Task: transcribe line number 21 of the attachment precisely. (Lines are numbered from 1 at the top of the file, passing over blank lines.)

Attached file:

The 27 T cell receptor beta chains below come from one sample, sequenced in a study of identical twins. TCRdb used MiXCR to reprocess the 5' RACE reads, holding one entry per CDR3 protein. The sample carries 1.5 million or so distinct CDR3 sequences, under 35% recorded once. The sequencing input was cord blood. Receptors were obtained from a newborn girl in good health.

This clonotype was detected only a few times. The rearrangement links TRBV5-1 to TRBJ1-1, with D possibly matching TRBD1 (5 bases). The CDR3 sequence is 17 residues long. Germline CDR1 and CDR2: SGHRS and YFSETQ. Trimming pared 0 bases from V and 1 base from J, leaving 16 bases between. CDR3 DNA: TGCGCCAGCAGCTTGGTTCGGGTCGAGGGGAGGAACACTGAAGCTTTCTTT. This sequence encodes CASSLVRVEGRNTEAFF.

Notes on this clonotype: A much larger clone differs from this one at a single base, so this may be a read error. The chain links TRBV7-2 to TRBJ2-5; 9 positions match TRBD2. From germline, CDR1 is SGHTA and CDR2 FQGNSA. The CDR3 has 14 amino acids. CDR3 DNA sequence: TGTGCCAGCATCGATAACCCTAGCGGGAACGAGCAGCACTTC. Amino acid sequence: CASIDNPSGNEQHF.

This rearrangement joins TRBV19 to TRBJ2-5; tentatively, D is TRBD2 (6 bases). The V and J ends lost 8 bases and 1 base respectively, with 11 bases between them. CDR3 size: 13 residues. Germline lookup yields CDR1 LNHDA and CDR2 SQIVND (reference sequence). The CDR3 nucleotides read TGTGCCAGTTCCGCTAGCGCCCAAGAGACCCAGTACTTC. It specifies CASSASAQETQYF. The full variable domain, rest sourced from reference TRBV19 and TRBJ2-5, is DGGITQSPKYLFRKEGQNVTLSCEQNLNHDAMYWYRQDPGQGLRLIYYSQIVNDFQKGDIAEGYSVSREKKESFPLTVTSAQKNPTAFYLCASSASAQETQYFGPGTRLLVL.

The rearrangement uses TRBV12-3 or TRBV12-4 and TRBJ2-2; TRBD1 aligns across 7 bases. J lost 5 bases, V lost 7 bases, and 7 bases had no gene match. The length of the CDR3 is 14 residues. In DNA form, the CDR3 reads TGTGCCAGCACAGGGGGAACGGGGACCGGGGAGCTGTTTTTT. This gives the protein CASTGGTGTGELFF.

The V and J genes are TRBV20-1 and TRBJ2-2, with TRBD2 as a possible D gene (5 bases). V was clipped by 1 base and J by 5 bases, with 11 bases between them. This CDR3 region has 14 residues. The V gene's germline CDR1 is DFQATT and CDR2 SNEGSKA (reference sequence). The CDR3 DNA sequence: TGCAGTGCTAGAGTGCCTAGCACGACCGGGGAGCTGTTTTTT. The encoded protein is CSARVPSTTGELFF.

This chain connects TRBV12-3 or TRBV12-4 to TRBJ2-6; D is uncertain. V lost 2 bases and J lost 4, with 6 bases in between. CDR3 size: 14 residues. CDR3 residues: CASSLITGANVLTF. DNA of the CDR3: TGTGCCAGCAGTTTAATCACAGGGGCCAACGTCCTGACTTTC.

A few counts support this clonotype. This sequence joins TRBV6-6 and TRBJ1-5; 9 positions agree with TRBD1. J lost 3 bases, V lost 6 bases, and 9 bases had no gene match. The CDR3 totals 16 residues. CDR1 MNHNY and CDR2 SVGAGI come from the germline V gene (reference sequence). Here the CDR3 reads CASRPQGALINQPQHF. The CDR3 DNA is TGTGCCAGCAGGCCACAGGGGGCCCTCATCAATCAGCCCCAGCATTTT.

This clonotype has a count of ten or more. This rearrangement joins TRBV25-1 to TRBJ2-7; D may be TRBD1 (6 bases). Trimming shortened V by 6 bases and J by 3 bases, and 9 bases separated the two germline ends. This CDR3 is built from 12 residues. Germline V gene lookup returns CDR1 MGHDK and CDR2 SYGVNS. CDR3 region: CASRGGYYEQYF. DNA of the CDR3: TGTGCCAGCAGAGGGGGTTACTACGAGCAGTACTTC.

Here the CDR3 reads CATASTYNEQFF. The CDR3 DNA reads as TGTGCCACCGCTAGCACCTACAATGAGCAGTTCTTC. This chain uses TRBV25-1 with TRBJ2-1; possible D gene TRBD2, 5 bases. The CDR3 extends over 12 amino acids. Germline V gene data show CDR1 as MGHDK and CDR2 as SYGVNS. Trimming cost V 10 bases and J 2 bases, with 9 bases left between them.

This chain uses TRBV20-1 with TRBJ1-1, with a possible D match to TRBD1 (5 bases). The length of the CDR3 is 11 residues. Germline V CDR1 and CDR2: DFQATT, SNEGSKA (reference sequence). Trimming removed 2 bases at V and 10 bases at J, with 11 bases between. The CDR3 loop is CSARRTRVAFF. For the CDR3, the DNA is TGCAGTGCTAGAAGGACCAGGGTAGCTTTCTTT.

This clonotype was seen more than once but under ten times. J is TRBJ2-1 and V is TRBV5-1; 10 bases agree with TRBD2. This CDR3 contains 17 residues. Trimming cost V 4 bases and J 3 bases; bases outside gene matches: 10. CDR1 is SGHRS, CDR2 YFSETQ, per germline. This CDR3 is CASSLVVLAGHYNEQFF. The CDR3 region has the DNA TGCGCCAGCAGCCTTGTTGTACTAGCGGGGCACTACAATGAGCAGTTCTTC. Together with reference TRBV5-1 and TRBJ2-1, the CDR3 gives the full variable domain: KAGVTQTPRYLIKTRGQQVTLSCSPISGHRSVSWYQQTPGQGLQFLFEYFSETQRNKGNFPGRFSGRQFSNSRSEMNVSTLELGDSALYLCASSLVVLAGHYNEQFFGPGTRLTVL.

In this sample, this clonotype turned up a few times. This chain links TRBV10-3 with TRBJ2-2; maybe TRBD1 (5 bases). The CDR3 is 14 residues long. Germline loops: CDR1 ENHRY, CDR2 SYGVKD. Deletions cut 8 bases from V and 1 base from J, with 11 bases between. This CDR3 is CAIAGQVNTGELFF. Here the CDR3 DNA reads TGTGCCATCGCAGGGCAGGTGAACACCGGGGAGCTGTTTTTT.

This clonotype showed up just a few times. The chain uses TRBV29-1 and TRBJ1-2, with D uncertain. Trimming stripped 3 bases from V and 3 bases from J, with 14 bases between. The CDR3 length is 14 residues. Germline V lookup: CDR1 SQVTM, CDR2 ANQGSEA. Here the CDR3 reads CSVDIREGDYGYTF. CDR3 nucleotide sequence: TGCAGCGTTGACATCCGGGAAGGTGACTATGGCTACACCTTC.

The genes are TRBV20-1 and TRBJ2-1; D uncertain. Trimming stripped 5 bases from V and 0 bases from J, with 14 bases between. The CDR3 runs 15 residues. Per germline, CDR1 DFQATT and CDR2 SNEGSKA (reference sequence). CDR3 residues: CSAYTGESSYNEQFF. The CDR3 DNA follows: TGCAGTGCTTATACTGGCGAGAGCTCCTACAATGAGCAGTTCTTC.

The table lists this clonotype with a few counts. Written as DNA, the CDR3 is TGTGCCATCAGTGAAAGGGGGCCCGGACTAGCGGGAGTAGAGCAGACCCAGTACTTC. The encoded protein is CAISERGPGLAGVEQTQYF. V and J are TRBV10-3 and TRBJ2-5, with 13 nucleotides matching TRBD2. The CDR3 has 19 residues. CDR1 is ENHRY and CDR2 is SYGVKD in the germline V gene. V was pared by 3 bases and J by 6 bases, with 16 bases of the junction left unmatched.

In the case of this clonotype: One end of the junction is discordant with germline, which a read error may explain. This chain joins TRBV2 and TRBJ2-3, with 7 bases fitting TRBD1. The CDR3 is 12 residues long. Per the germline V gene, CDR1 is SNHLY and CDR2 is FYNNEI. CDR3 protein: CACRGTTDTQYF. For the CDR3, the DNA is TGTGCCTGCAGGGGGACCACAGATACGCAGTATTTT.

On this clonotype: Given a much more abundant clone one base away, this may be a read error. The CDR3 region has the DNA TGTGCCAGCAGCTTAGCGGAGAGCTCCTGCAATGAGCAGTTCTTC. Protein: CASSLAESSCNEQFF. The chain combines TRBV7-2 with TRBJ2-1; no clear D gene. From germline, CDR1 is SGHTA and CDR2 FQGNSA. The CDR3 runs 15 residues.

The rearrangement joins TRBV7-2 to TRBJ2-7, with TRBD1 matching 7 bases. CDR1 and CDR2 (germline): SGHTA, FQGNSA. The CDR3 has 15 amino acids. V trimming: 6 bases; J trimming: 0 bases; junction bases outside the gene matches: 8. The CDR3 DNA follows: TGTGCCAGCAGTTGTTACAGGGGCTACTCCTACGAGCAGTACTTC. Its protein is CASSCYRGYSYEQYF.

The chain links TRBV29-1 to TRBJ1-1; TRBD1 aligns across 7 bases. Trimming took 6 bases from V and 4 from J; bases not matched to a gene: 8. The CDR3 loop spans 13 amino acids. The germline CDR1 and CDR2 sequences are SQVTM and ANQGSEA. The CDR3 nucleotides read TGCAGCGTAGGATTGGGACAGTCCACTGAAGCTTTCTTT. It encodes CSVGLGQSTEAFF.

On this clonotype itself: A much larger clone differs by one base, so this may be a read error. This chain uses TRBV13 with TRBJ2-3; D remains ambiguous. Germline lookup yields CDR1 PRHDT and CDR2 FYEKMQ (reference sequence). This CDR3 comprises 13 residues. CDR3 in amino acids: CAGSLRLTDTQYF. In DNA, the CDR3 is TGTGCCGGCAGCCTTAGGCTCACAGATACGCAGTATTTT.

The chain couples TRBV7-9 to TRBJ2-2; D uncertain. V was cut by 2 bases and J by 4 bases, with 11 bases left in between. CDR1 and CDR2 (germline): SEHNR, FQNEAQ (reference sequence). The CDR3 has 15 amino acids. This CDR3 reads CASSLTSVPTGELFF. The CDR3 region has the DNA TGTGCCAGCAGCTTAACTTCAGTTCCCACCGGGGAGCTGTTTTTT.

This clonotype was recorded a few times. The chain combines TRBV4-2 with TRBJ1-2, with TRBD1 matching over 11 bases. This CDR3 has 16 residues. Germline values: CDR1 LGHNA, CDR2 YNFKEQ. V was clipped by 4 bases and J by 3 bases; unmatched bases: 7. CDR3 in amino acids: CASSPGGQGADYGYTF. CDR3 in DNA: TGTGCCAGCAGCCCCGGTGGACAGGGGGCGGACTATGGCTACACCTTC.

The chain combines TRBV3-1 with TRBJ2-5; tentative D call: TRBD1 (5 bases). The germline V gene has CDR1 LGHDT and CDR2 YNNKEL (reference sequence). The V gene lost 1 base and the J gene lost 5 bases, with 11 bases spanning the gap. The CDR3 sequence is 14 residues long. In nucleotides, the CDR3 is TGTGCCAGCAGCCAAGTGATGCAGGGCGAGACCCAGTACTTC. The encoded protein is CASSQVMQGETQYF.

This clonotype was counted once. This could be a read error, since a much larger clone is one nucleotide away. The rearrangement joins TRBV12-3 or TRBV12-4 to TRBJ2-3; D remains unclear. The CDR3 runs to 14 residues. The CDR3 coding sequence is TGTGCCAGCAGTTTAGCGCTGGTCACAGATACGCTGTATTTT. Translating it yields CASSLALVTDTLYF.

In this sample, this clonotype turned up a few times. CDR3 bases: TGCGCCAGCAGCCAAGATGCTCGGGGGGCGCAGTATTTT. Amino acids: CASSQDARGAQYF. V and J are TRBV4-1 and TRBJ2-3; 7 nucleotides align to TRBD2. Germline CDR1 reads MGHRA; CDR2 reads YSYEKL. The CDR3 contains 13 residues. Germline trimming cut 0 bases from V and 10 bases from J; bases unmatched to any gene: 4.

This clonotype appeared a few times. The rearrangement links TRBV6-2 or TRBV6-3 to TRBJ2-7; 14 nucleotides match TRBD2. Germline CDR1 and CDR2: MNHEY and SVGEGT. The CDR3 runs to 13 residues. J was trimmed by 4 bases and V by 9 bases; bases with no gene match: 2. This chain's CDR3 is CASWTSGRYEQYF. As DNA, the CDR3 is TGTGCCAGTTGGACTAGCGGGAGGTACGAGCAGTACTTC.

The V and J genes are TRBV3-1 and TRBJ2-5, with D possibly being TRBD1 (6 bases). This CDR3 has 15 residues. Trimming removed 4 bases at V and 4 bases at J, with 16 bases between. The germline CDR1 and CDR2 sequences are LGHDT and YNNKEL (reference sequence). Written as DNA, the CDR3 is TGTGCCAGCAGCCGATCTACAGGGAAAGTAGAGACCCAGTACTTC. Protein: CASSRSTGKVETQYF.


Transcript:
On this clonotype itself: A much larger clone differs by one base, so this may be a read error. This chain uses TRBV13 with TRBJ2-3; D remains ambiguous. Germline lookup yields CDR1 PRHDT and CDR2 FYEKMQ (reference sequence). This CDR3 comprises 13 residues. CDR3 in amino acids: CAGSLRLTDTQYF. In DNA, the CDR3 is TGTGCCGGCAGCCTTAGGCTCACAGATACGCAGTATTTT.